Multiple Sclerosis and Exercise – Megan Mansell AEP

Multiple Sclerosis (MS) is a neurological condition, whereby the myelin sheath (protective covering) around the nerves is damaged, disrupting communication between the brain and the body. MS can result in numerous different symptoms including: fatigue, pain, impaired coordination, loss of strength, vision loss, and severity may also differ. Depending on the type of MS you…

Hamstring Injuries – Cameron Weber ASpSc1

Injuries to the hamstrings can be career-threating and the rehabilitation process is crucial in the process for return to play. In times past, when completing rehabilitation for hamstring injuries, pain has been a leading factor on whether an exercise able to be completed. Recently a study by Hickery et al 2019 that used pain free…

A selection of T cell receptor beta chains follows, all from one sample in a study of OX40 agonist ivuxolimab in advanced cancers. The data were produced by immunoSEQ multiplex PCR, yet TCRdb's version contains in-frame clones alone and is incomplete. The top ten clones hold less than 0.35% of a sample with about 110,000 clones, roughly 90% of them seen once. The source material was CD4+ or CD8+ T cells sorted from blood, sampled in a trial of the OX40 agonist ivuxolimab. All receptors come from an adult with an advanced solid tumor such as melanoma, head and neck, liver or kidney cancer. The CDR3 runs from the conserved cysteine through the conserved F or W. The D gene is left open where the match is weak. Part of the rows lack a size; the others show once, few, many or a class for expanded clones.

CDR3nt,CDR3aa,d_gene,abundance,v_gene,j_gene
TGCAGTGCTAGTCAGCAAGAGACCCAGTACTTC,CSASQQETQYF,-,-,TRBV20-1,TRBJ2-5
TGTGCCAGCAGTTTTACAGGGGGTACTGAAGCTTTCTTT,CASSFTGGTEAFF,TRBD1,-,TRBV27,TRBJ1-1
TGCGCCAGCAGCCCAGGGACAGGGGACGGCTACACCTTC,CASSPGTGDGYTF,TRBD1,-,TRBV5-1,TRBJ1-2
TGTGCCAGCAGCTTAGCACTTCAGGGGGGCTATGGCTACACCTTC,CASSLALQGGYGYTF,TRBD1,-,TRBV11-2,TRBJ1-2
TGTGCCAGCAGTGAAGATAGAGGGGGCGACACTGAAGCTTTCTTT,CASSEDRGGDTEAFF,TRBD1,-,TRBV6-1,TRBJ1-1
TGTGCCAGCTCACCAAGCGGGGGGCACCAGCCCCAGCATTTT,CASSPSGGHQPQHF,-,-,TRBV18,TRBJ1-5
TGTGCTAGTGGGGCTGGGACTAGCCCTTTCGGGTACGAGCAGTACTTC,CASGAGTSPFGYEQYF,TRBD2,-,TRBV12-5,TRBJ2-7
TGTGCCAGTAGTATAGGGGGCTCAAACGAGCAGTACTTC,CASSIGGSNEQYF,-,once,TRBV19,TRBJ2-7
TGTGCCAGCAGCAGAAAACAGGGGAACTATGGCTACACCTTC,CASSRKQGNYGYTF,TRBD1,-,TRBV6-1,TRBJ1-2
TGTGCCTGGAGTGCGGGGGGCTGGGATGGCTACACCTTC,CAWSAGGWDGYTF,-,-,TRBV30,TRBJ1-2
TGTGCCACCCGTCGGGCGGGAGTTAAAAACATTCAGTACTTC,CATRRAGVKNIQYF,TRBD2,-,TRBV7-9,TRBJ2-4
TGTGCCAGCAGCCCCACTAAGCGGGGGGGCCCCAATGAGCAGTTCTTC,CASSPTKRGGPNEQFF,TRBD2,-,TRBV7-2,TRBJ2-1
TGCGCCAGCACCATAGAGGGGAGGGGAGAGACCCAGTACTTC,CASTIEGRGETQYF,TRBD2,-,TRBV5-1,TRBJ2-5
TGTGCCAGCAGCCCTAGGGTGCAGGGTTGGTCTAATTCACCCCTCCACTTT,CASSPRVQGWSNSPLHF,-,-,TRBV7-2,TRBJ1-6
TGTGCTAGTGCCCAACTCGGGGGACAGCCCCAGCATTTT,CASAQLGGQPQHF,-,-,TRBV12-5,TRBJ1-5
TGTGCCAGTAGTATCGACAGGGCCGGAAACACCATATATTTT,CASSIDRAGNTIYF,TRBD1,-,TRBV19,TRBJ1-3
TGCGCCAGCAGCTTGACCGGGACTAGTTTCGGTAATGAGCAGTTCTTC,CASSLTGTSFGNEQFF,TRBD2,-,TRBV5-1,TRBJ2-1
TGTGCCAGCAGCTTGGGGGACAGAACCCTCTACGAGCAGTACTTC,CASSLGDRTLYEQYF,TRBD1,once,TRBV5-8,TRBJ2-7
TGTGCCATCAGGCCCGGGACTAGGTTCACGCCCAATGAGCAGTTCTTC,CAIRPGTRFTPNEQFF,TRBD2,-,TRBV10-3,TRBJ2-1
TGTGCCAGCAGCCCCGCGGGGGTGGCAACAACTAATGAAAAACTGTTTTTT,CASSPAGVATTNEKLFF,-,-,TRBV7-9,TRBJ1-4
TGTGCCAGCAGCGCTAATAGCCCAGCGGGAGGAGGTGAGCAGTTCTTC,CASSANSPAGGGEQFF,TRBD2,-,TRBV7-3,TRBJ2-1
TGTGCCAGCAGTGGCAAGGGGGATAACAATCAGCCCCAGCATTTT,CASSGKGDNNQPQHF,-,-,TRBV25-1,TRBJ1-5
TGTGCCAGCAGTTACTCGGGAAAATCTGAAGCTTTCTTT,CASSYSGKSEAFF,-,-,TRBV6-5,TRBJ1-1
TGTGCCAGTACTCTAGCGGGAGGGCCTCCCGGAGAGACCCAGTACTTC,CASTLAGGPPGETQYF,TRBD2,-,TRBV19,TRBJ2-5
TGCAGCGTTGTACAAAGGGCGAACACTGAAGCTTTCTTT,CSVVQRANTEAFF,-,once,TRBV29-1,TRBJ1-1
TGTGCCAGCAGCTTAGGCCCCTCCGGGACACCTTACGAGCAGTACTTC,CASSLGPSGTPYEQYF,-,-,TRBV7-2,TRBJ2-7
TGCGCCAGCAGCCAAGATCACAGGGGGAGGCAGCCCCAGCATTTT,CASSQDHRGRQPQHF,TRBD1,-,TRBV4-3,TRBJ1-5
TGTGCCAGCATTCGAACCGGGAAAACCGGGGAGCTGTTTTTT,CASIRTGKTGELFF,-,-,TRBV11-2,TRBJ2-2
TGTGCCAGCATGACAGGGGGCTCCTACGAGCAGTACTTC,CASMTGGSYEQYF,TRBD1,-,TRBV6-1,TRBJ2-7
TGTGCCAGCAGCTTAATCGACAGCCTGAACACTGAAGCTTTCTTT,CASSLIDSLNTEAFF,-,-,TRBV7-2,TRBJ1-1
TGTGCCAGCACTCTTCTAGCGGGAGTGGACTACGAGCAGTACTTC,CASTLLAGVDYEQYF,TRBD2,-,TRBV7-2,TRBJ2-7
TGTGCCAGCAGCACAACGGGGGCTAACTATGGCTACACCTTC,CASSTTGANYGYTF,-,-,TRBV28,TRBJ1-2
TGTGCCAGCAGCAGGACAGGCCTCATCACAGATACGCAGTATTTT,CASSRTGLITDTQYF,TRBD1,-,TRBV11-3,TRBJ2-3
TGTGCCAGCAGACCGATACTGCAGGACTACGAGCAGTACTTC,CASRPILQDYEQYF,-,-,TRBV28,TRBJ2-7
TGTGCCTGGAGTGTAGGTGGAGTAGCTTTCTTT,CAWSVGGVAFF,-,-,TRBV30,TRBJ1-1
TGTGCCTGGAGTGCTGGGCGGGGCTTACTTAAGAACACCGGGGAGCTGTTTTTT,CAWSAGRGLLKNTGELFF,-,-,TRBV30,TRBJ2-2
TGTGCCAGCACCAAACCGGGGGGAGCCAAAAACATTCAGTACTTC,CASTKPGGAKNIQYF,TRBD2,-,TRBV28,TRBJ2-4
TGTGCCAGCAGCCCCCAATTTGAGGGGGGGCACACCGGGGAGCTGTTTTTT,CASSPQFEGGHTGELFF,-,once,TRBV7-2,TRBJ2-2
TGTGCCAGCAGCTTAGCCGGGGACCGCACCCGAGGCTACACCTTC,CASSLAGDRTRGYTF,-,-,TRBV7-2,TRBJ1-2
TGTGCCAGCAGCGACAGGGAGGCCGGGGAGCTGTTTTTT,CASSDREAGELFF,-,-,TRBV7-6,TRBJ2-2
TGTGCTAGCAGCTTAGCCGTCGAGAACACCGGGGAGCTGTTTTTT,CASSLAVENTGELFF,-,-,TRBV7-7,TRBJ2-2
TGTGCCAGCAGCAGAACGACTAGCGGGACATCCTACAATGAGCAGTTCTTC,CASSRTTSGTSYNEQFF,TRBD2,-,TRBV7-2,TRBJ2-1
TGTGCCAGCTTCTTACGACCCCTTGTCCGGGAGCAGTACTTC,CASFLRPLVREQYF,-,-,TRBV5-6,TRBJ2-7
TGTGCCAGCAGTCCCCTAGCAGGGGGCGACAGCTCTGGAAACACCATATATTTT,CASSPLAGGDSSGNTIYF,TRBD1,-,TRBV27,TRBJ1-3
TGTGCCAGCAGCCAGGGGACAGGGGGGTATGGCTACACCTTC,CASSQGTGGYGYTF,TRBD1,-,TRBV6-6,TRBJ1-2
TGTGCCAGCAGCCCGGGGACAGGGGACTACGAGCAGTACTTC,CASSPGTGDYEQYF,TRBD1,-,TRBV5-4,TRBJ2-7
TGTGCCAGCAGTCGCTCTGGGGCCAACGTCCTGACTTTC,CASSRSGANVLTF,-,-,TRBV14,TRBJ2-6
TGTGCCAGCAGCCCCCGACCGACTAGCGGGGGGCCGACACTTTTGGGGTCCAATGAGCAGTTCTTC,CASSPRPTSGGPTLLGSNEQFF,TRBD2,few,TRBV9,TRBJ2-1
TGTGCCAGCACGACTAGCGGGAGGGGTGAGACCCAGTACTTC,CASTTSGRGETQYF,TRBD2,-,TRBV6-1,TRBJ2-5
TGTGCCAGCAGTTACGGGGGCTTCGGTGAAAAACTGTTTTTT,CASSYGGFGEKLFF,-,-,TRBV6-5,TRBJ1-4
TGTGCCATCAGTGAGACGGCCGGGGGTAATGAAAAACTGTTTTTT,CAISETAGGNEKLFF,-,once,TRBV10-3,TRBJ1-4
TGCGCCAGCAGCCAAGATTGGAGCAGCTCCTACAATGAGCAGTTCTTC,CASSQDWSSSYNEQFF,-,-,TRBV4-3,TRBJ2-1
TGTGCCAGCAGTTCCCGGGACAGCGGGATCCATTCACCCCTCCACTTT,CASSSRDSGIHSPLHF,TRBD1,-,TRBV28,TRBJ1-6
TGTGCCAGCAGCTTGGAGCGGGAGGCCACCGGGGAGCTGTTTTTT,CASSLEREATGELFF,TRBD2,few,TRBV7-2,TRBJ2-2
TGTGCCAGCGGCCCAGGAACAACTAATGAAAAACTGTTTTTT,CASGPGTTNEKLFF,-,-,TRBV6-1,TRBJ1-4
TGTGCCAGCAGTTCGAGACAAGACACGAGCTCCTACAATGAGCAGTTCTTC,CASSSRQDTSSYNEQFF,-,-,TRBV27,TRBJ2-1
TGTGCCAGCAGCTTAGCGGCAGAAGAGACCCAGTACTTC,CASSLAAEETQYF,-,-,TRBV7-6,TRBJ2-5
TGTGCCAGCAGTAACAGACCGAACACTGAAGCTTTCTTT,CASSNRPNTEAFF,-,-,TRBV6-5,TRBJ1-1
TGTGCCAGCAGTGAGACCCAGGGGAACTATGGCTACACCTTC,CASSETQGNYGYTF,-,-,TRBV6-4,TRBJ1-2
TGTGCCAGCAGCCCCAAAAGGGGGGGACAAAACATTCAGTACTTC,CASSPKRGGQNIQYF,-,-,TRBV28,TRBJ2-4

Exercising the Brain – Lauren Turner AEP

Cognition is the mental process of acquiring knowledge through the senses, thoughts and experiences. It influences our brain’s function for memory, attention, comprehension, problem solving and formulating knowledge. Exercise can be designed not only to help improve and maintain physical status but can also aid in cognitive development and maintenance. It has been widely recognised…

Stress Urinary Incontinence – Megan Mansell AEP

I was having a discussion recently with my family about pelvic floor dysfunction, in particular stress urinary incontinence (SUI) and the misconceptions surrounding this. SUI is the unintentional loss of urine during movements or activities that increase pressure inside the abdomen and push down on the bladder (ie sneezing, coughing, laughing, lifting). As I have…